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Project Respect 2008-10

by <object object at 0x7f18eb81c580> last modified 02/11/2022 02:29 PM

Over two years, the project saw us bringing older and young people together to produce a series of artworks exploring themes around different generations and cultures, funded by the Quartet Community Foundation.

“We don't get any visitors so it is really nice to see young people – we don't really have any activities here and there is not full-time warden so it was nice to create an activity that we can meet the community”. Elder participating in Project Respect, 2010

Project Respect 2008

During the first phase on the project in 2008, we created a mural in the Trinity Gardens.

A group of young people from a range of ethic and cultural backgrounds studying English at the Bristol Academy worked with groups of Elders from Upper Horfield Community Trust, The Golden Ages from Easton Church and local residents from Knightstone Housing Association and the St Pauls area.
These unique workshops are designed to provide a safe space for two generations to meet, share experiences and create artwork together.

Local artist Victoria Appleton who will be delivering the next programme of workshops said; “We are looking at the role of Elders in other societies and in the UK, exploring beliefs and concerns about older and young people.”

Project Respect 2010

As part of the second intergenerational project in 2010, over 30 participants contributed across the programme – this included volunteers who are unemployed and were looking to gain skills and meet new people.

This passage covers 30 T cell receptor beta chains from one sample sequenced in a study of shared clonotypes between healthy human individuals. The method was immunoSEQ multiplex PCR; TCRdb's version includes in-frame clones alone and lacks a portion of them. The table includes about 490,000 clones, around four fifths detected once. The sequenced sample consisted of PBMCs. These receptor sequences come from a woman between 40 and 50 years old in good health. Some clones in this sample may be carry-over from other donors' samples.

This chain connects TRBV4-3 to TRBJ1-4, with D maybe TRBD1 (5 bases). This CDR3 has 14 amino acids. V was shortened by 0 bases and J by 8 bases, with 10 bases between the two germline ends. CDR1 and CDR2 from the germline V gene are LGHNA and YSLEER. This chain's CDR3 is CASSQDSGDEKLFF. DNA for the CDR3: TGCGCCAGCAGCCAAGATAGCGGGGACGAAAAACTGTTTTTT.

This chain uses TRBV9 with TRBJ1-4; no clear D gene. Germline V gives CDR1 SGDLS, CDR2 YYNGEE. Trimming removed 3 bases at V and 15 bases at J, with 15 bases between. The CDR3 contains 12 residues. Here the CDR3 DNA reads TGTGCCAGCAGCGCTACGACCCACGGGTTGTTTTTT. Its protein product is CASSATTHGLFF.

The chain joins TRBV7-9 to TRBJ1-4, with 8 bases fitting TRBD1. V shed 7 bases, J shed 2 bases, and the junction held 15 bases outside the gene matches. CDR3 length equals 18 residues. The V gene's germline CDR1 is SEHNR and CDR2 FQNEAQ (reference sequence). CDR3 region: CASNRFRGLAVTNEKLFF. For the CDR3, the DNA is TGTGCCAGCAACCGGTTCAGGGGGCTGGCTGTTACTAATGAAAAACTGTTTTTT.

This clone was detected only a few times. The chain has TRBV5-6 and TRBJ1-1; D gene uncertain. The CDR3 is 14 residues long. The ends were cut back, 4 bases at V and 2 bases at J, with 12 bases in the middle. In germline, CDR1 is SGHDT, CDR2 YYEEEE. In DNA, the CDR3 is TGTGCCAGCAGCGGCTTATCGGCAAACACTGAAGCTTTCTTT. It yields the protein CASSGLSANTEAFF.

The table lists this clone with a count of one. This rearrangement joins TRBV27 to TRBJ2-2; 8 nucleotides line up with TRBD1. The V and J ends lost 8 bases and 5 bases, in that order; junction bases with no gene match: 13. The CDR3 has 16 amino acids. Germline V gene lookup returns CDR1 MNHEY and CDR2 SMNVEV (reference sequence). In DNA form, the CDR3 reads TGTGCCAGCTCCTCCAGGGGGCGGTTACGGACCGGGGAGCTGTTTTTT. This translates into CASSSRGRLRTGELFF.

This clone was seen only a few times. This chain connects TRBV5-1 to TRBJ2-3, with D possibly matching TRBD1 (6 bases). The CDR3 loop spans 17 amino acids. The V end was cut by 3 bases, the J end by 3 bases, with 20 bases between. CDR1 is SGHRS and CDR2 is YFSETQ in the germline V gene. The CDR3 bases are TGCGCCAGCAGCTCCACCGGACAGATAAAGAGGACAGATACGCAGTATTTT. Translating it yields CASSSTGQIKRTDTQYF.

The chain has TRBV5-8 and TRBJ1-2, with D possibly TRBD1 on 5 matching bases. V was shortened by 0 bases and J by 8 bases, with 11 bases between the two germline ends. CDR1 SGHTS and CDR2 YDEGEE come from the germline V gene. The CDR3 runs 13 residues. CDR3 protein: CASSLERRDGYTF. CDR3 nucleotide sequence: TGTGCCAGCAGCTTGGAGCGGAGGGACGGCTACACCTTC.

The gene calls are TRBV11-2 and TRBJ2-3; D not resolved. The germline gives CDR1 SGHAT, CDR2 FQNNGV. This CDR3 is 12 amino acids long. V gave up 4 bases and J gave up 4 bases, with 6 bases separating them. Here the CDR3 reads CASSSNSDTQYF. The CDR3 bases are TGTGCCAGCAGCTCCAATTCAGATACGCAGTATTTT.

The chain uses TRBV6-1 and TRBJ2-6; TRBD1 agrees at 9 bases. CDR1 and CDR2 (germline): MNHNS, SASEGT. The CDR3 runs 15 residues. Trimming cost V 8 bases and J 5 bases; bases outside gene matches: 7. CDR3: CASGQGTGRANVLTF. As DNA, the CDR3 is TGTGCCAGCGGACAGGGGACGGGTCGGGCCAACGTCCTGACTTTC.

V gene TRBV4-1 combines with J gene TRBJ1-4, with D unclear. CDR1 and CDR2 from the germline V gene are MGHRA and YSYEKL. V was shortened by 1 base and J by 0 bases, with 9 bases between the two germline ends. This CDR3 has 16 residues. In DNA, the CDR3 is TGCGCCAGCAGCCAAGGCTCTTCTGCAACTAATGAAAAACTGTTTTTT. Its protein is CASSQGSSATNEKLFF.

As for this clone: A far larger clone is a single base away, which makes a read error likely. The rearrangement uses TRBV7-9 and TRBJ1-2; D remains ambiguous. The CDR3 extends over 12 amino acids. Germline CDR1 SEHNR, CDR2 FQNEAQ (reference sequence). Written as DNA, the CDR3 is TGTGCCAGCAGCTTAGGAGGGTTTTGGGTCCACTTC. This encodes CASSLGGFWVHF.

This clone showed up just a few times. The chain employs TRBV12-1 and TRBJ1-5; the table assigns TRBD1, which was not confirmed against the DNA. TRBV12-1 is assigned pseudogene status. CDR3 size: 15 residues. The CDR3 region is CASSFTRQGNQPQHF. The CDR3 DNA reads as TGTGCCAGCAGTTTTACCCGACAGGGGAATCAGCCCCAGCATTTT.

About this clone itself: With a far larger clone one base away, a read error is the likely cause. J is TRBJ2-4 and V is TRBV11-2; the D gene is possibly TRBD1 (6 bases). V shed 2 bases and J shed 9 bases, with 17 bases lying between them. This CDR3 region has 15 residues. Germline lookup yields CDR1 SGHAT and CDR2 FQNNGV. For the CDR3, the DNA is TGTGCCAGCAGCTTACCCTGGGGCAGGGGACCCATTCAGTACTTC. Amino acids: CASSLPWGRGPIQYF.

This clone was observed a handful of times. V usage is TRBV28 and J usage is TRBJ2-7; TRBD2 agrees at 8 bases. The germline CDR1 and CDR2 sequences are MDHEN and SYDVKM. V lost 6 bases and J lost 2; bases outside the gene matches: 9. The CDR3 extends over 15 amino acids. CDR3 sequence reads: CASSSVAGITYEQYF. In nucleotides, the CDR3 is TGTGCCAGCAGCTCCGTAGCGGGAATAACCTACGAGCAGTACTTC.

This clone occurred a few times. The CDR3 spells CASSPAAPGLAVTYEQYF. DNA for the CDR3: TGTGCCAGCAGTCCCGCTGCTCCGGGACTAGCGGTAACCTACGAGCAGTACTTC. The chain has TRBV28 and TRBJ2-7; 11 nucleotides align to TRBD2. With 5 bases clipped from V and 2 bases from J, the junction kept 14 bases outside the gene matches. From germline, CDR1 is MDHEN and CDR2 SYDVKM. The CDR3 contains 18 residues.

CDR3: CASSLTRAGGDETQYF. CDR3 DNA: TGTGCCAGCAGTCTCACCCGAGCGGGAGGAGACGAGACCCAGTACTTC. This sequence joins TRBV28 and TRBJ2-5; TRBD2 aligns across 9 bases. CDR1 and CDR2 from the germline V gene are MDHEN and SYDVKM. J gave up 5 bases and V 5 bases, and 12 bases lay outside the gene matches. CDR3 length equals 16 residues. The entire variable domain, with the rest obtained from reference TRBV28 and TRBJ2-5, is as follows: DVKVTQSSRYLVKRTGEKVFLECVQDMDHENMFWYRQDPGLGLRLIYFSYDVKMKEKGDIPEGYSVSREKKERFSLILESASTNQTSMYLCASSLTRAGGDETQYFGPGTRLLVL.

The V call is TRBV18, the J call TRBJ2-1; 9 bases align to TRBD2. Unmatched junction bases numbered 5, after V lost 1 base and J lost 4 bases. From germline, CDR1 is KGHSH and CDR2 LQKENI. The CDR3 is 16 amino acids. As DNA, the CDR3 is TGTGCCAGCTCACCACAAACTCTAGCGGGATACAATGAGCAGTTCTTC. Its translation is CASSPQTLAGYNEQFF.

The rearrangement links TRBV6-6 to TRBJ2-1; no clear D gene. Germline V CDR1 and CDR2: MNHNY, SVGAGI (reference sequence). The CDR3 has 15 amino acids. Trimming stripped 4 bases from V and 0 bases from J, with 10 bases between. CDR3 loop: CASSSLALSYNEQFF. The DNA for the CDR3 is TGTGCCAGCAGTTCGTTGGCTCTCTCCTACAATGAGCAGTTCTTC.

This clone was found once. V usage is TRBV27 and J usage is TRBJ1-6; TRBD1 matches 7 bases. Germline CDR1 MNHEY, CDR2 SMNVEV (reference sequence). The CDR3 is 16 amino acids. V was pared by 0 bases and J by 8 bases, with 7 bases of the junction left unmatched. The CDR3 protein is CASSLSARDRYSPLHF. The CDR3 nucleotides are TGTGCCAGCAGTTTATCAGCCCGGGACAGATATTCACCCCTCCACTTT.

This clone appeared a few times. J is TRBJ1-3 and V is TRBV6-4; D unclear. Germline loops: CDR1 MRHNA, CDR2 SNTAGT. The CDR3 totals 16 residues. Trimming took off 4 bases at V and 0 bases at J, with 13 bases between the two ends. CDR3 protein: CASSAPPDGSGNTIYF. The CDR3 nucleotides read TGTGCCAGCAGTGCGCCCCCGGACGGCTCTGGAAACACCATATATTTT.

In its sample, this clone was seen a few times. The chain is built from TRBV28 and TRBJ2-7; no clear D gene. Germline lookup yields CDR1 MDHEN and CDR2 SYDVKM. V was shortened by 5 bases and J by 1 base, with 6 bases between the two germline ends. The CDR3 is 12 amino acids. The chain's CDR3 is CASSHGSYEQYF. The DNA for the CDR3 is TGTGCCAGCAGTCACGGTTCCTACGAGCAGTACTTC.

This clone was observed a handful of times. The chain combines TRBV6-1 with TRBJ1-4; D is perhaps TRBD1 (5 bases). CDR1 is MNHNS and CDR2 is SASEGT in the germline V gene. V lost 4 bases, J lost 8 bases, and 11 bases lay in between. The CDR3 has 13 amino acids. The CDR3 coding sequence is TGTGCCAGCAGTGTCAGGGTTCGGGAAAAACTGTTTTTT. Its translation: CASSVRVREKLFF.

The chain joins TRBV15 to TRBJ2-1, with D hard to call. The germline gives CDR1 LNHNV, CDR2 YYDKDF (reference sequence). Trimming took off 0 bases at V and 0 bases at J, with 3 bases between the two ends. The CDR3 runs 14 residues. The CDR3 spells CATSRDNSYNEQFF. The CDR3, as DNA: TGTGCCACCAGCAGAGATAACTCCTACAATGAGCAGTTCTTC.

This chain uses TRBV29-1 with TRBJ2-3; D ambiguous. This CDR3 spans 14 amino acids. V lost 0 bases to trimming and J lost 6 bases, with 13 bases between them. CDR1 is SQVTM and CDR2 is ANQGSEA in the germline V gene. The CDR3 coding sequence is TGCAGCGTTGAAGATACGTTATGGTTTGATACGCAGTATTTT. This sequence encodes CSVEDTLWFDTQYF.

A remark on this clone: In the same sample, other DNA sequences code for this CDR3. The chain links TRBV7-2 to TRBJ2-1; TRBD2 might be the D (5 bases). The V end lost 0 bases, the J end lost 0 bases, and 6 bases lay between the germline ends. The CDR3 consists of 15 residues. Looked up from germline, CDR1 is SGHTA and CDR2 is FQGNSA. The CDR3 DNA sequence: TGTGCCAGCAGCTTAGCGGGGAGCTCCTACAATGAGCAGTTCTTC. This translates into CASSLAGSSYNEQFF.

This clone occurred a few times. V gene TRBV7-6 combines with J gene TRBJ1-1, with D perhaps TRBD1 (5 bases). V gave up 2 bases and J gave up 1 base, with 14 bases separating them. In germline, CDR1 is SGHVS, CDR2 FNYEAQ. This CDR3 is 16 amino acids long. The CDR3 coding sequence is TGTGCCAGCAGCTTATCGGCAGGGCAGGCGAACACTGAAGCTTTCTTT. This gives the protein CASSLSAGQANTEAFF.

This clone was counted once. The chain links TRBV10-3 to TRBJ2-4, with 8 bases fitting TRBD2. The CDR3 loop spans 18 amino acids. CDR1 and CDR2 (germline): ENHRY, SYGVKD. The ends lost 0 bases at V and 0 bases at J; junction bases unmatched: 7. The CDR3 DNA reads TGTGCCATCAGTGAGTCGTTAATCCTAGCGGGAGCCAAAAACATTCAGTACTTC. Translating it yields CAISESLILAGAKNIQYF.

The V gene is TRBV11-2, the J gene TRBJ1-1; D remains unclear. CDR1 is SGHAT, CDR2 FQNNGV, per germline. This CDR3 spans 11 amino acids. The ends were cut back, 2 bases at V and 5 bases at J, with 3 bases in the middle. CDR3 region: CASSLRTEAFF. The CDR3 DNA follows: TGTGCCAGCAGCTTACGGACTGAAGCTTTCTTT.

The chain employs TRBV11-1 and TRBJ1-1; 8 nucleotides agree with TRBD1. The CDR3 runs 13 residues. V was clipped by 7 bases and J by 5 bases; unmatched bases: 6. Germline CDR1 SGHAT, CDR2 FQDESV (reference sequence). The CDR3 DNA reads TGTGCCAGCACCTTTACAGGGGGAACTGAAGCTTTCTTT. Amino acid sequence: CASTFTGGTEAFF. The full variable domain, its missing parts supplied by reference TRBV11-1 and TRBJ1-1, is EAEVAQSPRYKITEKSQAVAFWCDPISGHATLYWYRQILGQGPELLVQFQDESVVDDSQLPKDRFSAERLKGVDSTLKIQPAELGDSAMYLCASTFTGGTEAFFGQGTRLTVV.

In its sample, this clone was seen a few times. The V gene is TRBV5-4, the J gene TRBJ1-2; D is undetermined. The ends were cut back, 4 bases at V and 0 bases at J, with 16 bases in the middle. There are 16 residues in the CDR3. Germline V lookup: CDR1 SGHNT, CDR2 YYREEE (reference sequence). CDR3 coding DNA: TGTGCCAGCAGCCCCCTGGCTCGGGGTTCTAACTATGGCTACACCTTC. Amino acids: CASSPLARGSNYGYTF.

The biggest achievement was getting two very disparate groups together – older people who were white British with young people from a range of cultures and backgrounds, some of whom didn't speak English. It helped both the young people develop their language skills and the older people to gain a deeper understanding of the complex challenges facing asylum and refugee seeking communities.

What worked particularly well with this project in comparison to past years was we took the young people to work with older people residing in Brunel Care Home in St Georges. While this posed many new challenges, this also meant that we worked with older people who were otherwise not engaged at all with any community activity, unlike past groups of older people we worked with who were already engaged with organised social meeting groups.

The main benefit was the improved communication skills and a better understanding of each others cultures. It gave the older people a chance to share their memories and talk about their experiences and allowed the young people to feel valued and accepted within their new home country.

The community will benefit from the legacy of the project and through other activities shaped alongside this proven model. The prints produced will be on permanent display in Trinity's new lobby area, which will create an improved sense of what Trinity's role is within the area and give a sense that this is an open and inclusive environment.

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